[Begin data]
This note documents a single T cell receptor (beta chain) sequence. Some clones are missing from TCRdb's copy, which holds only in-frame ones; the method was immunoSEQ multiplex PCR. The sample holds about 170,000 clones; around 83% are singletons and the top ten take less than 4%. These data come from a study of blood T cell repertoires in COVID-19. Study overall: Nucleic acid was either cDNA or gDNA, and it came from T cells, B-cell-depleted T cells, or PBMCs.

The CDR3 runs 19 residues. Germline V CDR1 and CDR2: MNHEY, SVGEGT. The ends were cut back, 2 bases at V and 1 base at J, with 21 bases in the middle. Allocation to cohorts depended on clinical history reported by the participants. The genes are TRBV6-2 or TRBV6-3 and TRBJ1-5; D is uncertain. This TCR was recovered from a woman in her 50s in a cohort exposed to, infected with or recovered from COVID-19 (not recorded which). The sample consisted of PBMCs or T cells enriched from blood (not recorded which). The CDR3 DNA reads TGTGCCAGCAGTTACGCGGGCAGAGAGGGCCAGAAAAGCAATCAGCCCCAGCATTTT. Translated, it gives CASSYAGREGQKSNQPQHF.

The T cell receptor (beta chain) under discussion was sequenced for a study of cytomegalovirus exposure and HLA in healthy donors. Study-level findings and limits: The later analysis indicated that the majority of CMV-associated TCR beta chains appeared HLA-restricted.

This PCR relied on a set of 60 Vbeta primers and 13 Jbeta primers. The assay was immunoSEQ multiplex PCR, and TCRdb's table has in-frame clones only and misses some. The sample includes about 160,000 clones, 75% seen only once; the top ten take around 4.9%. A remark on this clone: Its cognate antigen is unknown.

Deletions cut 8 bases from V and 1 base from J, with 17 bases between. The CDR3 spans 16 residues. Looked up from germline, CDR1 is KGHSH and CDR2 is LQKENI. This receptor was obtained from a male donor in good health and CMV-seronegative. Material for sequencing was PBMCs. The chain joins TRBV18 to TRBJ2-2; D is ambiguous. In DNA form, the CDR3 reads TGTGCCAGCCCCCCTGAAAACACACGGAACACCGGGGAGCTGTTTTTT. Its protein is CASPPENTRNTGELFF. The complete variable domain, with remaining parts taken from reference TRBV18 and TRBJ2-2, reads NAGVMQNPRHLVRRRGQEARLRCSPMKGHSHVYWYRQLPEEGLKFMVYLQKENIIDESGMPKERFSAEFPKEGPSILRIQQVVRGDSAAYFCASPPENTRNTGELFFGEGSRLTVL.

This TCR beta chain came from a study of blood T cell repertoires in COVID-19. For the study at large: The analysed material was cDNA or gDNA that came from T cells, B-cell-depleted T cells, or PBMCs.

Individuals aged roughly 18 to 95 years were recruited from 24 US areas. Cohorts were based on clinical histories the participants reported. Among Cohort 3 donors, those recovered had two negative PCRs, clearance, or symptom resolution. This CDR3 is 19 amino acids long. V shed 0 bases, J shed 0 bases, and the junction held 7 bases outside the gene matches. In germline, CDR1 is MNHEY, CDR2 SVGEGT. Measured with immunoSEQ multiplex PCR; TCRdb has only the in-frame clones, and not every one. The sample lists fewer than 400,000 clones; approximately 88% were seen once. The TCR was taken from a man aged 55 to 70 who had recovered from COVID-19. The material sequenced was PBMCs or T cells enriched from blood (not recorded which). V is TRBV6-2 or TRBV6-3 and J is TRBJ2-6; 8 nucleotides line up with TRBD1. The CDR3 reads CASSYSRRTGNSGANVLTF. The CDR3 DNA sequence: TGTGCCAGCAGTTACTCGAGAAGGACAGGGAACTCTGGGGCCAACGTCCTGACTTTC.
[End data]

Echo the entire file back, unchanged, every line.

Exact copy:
This note documents a single T cell receptor (beta chain) sequence. Some clones are missing from TCRdb's copy, which holds only in-frame ones; the method was immunoSEQ multiplex PCR. The sample holds about 170,000 clones; around 83% are singletons and the top ten take less than 4%. These data come from a study of blood T cell repertoires in COVID-19. Study overall: Nucleic acid was either cDNA or gDNA, and it came from T cells, B-cell-depleted T cells, or PBMCs.

The CDR3 runs 19 residues. Germline V CDR1 and CDR2: MNHEY, SVGEGT. The ends were cut back, 2 bases at V and 1 base at J, with 21 bases in the middle. Allocation to cohorts depended on clinical history reported by the participants. The genes are TRBV6-2 or TRBV6-3 and TRBJ1-5; D is uncertain. This TCR was recovered from a woman in her 50s in a cohort exposed to, infected with or recovered from COVID-19 (not recorded which). The sample consisted of PBMCs or T cells enriched from blood (not recorded which). The CDR3 DNA reads TGTGCCAGCAGTTACGCGGGCAGAGAGGGCCAGAAAAGCAATCAGCCCCAGCATTTT. Translated, it gives CASSYAGREGQKSNQPQHF.

The T cell receptor (beta chain) under discussion was sequenced for a study of cytomegalovirus exposure and HLA in healthy donors. Study-level findings and limits: The later analysis indicated that the majority of CMV-associated TCR beta chains appeared HLA-restricted.

This PCR relied on a set of 60 Vbeta primers and 13 Jbeta primers. The assay was immunoSEQ multiplex PCR, and TCRdb's table has in-frame clones only and misses some. The sample includes about 160,000 clones, 75% seen only once; the top ten take around 4.9%. A remark on this clone: Its cognate antigen is unknown.

Deletions cut 8 bases from V and 1 base from J, with 17 bases between. The CDR3 spans 16 residues. Looked up from germline, CDR1 is KGHSH and CDR2 is LQKENI. This receptor was obtained from a male donor in good health and CMV-seronegative. Material for sequencing was PBMCs. The chain joins TRBV18 to TRBJ2-2; D is ambiguous. In DNA form, the CDR3 reads TGTGCCAGCCCCCCTGAAAACACACGGAACACCGGGGAGCTGTTTTTT. Its protein is CASPPENTRNTGELFF. The complete variable domain, with remaining parts taken from reference TRBV18 and TRBJ2-2, reads NAGVMQNPRHLVRRRGQEARLRCSPMKGHSHVYWYRQLPEEGLKFMVYLQKENIIDESGMPKERFSAEFPKEGPSILRIQQVVRGDSAAYFCASPPENTRNTGELFFGEGSRLTVL.

This TCR beta chain came from a study of blood T cell repertoires in COVID-19. For the study at large: The analysed material was cDNA or gDNA that came from T cells, B-cell-depleted T cells, or PBMCs.

Individuals aged roughly 18 to 95 years were recruited from 24 US areas. Cohorts were based on clinical histories the participants reported. Among Cohort 3 donors, those recovered had two negative PCRs, clearance, or symptom resolution. This CDR3 is 19 amino acids long. V shed 0 bases, J shed 0 bases, and the junction held 7 bases outside the gene matches. In germline, CDR1 is MNHEY, CDR2 SVGEGT. Measured with immunoSEQ multiplex PCR; TCRdb has only the in-frame clones, and not every one. The sample lists fewer than 400,000 clones; approximately 88% were seen once. The TCR was taken from a man aged 55 to 70 who had recovered from COVID-19. The material sequenced was PBMCs or T cells enriched from blood (not recorded which). V is TRBV6-2 or TRBV6-3 and J is TRBJ2-6; 8 nucleotides line up with TRBD1. The CDR3 reads CASSYSRRTGNSGANVLTF. The CDR3 DNA sequence: TGTGCCAGCAGTTACTCGAGAAGGACAGGGAACTCTGGGGCCAACGTCCTGACTTTC.